Tag Archives: ritual

FaithWaiting

I enjoy making up words. I loved word play with my children. We now have several words only our family knows. Today I made up this one: FaithWaiting.

FaithWaiting is different from regular waiting.

All waiting is pretty excruciating. Waiting for admission to that certain college. Waiting to turn 16. Waiting for the wedding day. Waiting in traffic. Waiting for the biopsy results…or really, almost any results. Waiting to hear if you got that job. All kinds of hospital waiting is agonizing.

In our family we are waiting on a baby to arrive.  Pregnancy is so long! There are so many unknowns. My daughter is now down to the baby-could-come-at-any-time part of pregnancy. She and I are planners and we are having trouble with our plan making because we DO NOT KNOW WHEN THIS WILL HAPPEN. She is going to the doctor weekly now. Last time I asked her if the doctor said when this will happen and she reminded me rather sternly that they do not tell you WHEN.

I am planning to be there when this impossible-to-know thing happens but I live 5 hours away so how do I plan? How do I wait? How do they wait? How does anyone FaithWait verses plain old anxious waiting?

A few tips for FaithWaiting:

Do what you can. In my case that includes keeping gas in my car, suitcase mostly packed, making lots of casseroles to fill my daughter’s freezer when I get there, keeping my phone nearby.

Remember what you know. God is faithful. All will be well. You are not and never were in control. You are in God’s hands. Waiting is a gift, a discipline and an exercise in faith.

Trust. Today’s entry in Jesus Calling reminds us of God’s word to us, Waiting on Me means directing your attention to Me in hopeful anticipation of what I will do. It entails trusting Me with every fiber of your being, instead of trying to figure things out yourself. Waiting on Me is the way I designed you to live: all day, every day. 

Pray. Pray for peace as you wait.

Keep your routines and rituals. Sometimes keeping a schedule is an act of grace that calms us down and reminds us of God’s presence in the daily routine acts of life. Eat, exercise, work, rest, repeat.

I’ve preached and written before about how hard it must have been for the followers of Jesus on that day of waiting between Good Friday and Easter Sunday. How did they bear it? Can you imagine the sorrow, angst, worry, uncertainty and pain they must have felt? The Bible says very little about that Saturday but I believe it is one of the most important times in the whole Bible because it was a whole day of not knowing when all they could do was FaithWait. I imagine time just painfully crawling that day, oozing with despair.

Waiting is what the Christian life is all about. We do not know the plan. We do not know what the future holds. Most of the time we barely know what God wants us to do.

The difference is we wait as those who have hope. That is FaithWaiting at its finest. Psalm 33:20-22 offers this prayer: We wait in hope for the Lord; God is our help and our shield. In God our hearts rejoice, for we trust in God’s holy name. May your unfailing love rest upon us, O Lord, even as we put our hope in you.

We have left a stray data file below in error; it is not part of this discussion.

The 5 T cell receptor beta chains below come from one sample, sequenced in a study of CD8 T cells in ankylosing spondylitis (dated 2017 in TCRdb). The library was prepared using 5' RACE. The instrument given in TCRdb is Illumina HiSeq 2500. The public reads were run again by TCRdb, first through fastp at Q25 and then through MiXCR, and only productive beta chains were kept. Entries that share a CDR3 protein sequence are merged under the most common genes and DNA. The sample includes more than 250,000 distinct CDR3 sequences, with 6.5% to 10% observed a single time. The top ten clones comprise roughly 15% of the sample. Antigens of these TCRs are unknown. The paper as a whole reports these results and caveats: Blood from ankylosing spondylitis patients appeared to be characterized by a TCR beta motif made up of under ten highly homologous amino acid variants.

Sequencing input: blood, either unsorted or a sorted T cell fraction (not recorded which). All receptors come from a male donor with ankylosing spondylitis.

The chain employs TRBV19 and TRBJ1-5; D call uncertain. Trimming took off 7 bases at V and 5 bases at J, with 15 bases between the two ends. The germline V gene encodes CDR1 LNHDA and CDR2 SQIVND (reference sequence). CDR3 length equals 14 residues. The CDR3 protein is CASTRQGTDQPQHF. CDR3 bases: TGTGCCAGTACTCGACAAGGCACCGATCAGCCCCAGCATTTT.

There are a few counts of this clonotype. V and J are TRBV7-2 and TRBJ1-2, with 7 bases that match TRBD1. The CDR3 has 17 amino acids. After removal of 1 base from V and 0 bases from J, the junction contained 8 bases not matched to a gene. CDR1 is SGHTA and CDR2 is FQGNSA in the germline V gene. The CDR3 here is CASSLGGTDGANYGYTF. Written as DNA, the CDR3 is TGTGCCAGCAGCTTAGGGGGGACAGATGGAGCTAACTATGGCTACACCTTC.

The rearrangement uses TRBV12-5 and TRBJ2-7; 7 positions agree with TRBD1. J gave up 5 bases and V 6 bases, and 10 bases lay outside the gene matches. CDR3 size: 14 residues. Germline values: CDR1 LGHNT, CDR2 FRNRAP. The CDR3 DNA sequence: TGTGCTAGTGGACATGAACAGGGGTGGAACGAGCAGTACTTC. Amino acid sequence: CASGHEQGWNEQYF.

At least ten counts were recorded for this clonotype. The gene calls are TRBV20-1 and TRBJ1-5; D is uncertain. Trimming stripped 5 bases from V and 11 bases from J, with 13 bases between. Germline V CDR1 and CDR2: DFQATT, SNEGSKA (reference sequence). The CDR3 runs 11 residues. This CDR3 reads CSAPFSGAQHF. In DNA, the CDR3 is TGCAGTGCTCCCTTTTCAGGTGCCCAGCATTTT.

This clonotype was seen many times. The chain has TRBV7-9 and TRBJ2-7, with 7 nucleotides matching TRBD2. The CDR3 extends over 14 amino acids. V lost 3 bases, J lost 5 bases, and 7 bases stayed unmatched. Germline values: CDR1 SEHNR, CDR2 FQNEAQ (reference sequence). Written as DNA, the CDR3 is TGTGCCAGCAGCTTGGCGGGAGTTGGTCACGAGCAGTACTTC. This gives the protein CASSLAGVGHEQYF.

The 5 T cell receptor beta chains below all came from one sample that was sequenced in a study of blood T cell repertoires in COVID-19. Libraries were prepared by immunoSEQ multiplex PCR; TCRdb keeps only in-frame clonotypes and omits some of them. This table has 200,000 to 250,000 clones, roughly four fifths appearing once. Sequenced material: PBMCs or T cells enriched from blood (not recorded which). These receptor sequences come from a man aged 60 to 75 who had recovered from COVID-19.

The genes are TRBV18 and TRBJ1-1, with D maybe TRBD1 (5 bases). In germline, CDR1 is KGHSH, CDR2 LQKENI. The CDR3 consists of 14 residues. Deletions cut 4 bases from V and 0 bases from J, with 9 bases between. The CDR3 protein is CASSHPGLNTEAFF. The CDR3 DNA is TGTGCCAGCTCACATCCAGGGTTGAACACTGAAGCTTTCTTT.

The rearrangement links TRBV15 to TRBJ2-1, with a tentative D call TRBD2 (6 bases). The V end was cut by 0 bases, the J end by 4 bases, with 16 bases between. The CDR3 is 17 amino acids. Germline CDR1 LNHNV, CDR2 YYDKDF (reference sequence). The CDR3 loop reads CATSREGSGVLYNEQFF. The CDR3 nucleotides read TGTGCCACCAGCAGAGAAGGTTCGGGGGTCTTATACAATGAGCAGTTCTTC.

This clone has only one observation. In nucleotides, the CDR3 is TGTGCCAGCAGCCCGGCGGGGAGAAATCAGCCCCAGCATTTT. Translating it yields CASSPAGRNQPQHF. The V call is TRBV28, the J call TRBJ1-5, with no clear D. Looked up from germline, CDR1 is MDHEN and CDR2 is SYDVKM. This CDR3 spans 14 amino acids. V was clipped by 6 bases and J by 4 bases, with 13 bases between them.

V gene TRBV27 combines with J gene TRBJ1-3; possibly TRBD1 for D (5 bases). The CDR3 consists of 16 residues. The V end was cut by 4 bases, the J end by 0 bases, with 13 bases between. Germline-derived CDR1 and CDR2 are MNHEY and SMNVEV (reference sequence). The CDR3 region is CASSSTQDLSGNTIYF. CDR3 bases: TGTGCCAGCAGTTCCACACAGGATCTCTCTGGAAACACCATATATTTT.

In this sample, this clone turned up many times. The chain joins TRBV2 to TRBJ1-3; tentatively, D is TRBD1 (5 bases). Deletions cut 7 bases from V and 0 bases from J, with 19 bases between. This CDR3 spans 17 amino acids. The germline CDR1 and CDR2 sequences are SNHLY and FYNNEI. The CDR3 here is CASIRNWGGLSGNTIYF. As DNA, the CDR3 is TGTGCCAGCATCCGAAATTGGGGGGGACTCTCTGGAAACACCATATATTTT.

Casserole by casserole, I FaithWait.

Dr. Cindy Ryan is a pastor, wife, mother of three, breast cancer survivor, Mimosa to Keller and his soon to arrive baby brother and one who waits with hope.

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Yes, Ashes

Today is Ash Wednesday.  In the Christian tradition it marks the beginning of Lent, the 40 days leading us to Easter. In our best seasons, Christians use this time for a spiritual spring cleaning; a time of added devotions, prayer and scripture reading.  Sometimes we give things up to remind us of what Christ gave up for us.  Sometimes we take things on as a way of embodying his life and ministry in our lives.

Some Christians do something very strange on Ash Wednesday; something we rarely allow ourselves to do otherwise.  We let ourselves come face to face with death.  We admit together, for just a moment, that we know we will all die.  We allow ourselves to be literally marked with ashes to symbolize the reality that we will all become ashes some day. Isn’t that the strangest thing, especially in our world of heavy denial, perpetual youth and surface living?

Four years ago this week, I lost a friend and a colleague suddenly.  Actually, a lot of us lost him together.  He was fine one day; working, happy, joking, laughing, planning, dreaming and serving God and, in the blink of an eye, gone.  He was Senior Pastor of our large congregation, a significant leader in the larger Methodist church, a truly good guy, father, husband, friend.  The loss was huge.  The grief ripples ran wide and deep.  They still do.

The days and weeks after his death are a blur to me: the prayer vigil we had that Saturday night; our Sunday morning worship services the day after his death where we knew worship needed to somehow go on without him; his large funeral the following Friday with thousands attending; his birthday shortly after that.  And then, Ash Wednesday, just a week or so later.

I don’t recall exactly what we said during that Ash Wednesday service. I know we let the familiar Christian rituals carry us through. We marked one another with ashes. We faced death only this time, it was painfully, excruciatingly staring back at us.  Yes, you will all die, of course.  But then, this, through the ritual, through the ashes, this Word, “So live, live for Me.”

Somehow, some way, through God’s grace and mercy and resurrecting love, we have.  We will.

I miss my friend. But what I know is this, he was well acquainted with the truth of Ash Wednesday.  He knew about the ashes. He trusted God fully in life and in death. I just know what he would say to us today if he could.  “Yes, ashes. Of course you will all die, that’s the point.  So, live.”